COFFEE @ Pablo & Rusty’s – Sydney 2000.
It wasn’t long ago when a ‘Tea Lady’ served office workers sitting at their desks with a ‘cuppa’, a biscuit, a friendly face and a bit of chat. With Pablo & Rusty’s now serving great coffee and gourmet style food to city workers, the Tea Lady and her instant coffee and dry biscuit will certainly remain a thing of the past. Leaving the office for the daily coffee break has become a ritual that can really impact on workers’ wellbeing. Many creative ideas and solutions to problems are developed during downtime, and there is no doubt that great architecture can feed the soul and inspire the mind.
Pablo & Rusty’s Castlereagh Street cafe is located in a wonderful architectural space with high ceilings, loads of natural light and an arresting combination of contemporary but ‘warm’ finishes that sit effortlessly alongside the adjoining heritage listed buildings. The space is beautifully put together with the large area being successfully zoned so that it feels really comfortable. The cafe has a range of share tables, private tables, bar seating overlooking the street, and outdoor seating in the vibrant sunlit Liberty Place.
The food display looks fresh and wholesome and my vegetarian sandwich was really tasty. The staff was exceptionally accommodating and friendly, offering to remake my coffee in a cup when I mistakenly ordered it to take away.
A visit to Pablo & Rusty’s and a walk through Liberty Place to see how brilliantly the old and the new can be merged together is essential.
NOW & THEN – Sydney’s Tallest Building for almost 50 years.
When you look at the images, above and below, it’s hard to believe that Culwulla Chambers, located at 67 Castlereagh Street, once towered over Sydney’s skyline and even harder to imagine what local residents back then would say if they could see Sydney today!
At the time of its construction, Culwulla Chambers was the tallest building in Australia and it provoked serious debate about the future of Sydney. Residents were concerned that tall buildings would overshadow the streets of Sydney, whose skyline would soon resemble that of New York City.
The height of the building also raised concerns with regard to fire safety, as at that time, ladders could not reach the upper floors. The ensuing amendment to the building regulations of the day would prohibit the construction of any further buildings that were greater than 45 metres in height. Subsequently, Culwulla Chambers remained Sydney’s tallest building until the height restrictions were lifted in the late 1950s and the 26-storey AMP Building, designed by Peddle, Thorp and Walker, was constructed in the early 1960s.
Culwulla Chambers was designed by prominent architects Spain, Cosh and Minnett at a record cost of 100,000 pounds and reached fifty meters in height. The purpose built reinforced concrete commercial building with face brick facades and retail outlets at street level is a largely intact locally listed heritage item. The building is L-shaped and consequently has a street frontage on Castlereagh Street and King Street. It is a good example of a Federation free style office building.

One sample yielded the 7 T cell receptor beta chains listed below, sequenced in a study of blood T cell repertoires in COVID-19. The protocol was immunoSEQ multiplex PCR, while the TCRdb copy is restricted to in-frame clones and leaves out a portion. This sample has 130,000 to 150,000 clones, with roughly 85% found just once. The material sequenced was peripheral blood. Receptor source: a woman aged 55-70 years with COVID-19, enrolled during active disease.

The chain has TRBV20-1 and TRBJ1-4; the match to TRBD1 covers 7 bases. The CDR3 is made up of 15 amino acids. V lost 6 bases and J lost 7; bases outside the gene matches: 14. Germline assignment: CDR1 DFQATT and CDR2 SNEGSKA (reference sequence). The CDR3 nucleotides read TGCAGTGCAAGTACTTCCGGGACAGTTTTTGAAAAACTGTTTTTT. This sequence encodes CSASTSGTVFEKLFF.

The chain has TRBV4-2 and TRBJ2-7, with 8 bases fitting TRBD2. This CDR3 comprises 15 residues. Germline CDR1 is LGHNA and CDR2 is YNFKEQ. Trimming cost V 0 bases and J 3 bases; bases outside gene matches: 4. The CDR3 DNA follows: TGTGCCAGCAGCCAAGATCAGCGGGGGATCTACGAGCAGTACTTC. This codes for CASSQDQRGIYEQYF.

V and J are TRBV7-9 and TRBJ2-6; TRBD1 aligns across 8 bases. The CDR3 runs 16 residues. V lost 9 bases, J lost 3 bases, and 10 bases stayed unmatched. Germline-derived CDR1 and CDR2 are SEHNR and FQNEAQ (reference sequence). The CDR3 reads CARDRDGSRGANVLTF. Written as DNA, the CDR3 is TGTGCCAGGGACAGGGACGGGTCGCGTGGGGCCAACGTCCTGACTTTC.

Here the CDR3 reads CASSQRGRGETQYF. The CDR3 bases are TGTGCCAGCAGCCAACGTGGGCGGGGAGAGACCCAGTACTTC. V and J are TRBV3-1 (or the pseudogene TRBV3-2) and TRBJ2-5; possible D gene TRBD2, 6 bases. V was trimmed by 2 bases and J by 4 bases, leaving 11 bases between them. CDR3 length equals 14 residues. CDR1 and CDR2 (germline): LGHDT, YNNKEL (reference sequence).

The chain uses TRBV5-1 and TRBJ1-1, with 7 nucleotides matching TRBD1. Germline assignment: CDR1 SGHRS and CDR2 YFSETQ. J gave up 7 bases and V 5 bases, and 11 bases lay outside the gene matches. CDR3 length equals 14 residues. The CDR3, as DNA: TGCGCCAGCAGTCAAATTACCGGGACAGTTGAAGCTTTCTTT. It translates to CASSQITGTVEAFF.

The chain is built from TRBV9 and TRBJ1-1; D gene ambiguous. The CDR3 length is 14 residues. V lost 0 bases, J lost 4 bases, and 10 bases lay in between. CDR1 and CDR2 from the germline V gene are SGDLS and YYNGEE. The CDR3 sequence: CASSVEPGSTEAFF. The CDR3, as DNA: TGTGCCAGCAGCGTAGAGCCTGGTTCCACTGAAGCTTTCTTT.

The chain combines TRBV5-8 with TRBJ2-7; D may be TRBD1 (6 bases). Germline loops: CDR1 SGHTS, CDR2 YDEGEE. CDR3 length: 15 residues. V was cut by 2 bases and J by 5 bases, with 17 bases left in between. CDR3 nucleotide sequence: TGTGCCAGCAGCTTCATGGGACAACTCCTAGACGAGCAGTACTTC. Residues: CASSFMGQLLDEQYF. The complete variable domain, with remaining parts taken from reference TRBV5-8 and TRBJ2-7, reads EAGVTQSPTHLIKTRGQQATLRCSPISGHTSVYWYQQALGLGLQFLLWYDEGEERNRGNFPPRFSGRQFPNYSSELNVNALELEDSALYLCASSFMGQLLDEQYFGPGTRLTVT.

I’m not sure whether or not the original office workers of Culwulla Chambers enjoyed the benefits of a Tea Lady or not, but it’s only a short walk to Pablo & Rusty’s so hopefully today’s office workers will enjoy a delicious fresh coffee there!
A photographic record of my visit to Sydney’s CBD
Images above: The iconic former Darrell Lea chocolate shop located on the corner of King Street and George Street was originally constructed in the 1860s for Ashdown Ironmongers. Following a multi-million-dollar makeover, the building is now home to the Telstra Discovery Store.
The two floors have been combined to create a double volume space with a glass ‘pop-top’ roof that floods the space with light. The result is a contemporary and exciting transformation of a heritage building that acknowledges the commercial realities of CBD real estate whilst enabling current and future generations to appreciate the aesthetic of the original building.
The development of Liberty Place at 161 Castlereagh Street incorporates five separate sites with a rich history originating as the home of the Sydney Horse Bazaar from the 1860s. Legion House, constructed in the early 1900s, is a locally listed heritage item fronting Castlereagh Street and was the first headquarters of the YWCA in Sydney. It was this history that inspired the precinct’s name Liberty Place.
The building required extensive engineering work to allow the structure to take the weight of additional floors and lead paint and asbestos had to be removed from the building along with other extensive restoration works.
Contemporary building elements have been cleverly added to the heritage listed building which, along with the other new buildings and public courtyard has resulted in an inspiring space that has become a place where workers gather to network, conduct business and, of course, socialise and drink coffee.
Australian Institute of Architects, City of Sydney Council website, Dictionary of Sydney, Office of Environemnt & Heritage – State Heritage Inventory.
Historical images courtesy of the State Library of NSW.